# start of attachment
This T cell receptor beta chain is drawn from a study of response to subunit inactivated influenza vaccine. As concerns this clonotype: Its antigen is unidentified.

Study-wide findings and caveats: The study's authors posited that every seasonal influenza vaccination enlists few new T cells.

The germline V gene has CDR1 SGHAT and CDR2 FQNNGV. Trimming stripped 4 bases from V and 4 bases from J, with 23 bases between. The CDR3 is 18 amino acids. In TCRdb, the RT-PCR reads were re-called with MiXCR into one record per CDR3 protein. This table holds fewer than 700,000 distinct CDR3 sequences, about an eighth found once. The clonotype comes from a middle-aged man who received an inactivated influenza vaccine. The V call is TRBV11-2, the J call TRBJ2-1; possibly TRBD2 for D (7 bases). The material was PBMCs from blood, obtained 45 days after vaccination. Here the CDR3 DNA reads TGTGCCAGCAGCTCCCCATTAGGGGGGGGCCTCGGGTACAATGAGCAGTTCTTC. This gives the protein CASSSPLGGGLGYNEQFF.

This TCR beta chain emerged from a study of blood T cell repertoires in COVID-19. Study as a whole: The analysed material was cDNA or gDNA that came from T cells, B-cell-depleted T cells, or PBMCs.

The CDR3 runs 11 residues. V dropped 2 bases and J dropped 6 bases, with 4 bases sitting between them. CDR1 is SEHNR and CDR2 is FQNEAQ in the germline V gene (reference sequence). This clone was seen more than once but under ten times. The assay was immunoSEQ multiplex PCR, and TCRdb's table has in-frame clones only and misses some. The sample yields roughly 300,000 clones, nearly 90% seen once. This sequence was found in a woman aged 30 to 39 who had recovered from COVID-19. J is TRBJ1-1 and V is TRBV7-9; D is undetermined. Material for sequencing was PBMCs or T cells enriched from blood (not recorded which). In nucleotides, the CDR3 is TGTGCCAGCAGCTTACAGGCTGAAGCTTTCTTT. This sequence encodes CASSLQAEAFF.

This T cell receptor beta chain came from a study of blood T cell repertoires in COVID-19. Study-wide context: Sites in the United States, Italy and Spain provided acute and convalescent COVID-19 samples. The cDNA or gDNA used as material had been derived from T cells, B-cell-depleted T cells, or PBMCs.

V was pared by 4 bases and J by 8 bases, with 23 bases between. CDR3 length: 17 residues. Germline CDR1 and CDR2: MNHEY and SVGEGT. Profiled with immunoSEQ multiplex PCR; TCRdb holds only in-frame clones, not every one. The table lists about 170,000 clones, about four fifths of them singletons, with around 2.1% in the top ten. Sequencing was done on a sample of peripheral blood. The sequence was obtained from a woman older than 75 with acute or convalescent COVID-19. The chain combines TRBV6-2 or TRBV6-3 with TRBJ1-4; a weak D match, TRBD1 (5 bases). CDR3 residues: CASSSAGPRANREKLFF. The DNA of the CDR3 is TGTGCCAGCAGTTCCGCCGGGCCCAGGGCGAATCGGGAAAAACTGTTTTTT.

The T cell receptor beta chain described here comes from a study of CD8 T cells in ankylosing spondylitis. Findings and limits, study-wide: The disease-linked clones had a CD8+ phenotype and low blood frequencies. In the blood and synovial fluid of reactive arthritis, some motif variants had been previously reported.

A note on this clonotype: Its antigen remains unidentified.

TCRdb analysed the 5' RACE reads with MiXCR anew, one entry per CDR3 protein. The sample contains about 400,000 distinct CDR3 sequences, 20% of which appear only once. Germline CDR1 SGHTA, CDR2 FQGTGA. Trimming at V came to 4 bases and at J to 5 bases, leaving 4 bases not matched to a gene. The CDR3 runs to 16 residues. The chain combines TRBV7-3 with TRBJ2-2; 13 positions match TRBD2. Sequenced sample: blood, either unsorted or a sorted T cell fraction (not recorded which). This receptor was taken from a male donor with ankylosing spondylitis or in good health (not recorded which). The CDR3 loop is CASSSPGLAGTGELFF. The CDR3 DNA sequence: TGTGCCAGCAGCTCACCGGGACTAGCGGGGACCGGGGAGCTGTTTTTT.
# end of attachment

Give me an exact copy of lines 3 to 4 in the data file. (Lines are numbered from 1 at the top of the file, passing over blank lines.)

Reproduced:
The germline V gene has CDR1 SGHAT and CDR2 FQNNGV. Trimming stripped 4 bases from V and 4 bases from J, with 23 bases between. The CDR3 is 18 amino acids. In TCRdb, the RT-PCR reads were re-called with MiXCR into one record per CDR3 protein. This table holds fewer than 700,000 distinct CDR3 sequences, about an eighth found once. The clonotype comes from a middle-aged man who received an inactivated influenza vaccine. The V call is TRBV11-2, the J call TRBJ2-1; possibly TRBD2 for D (7 bases). The material was PBMCs from blood, obtained 45 days after vaccination. Here the CDR3 DNA reads TGTGCCAGCAGCTCCCCATTAGGGGGGGGCCTCGGGTACAATGAGCAGTTCTTC. This gives the protein CASSSPLGGGLGYNEQFF.

This TCR beta chain emerged from a study of blood T cell repertoires in COVID-19. Study as a whole: The analysed material was cDNA or gDNA that came from T cells, B-cell-depleted T cells, or PBMCs.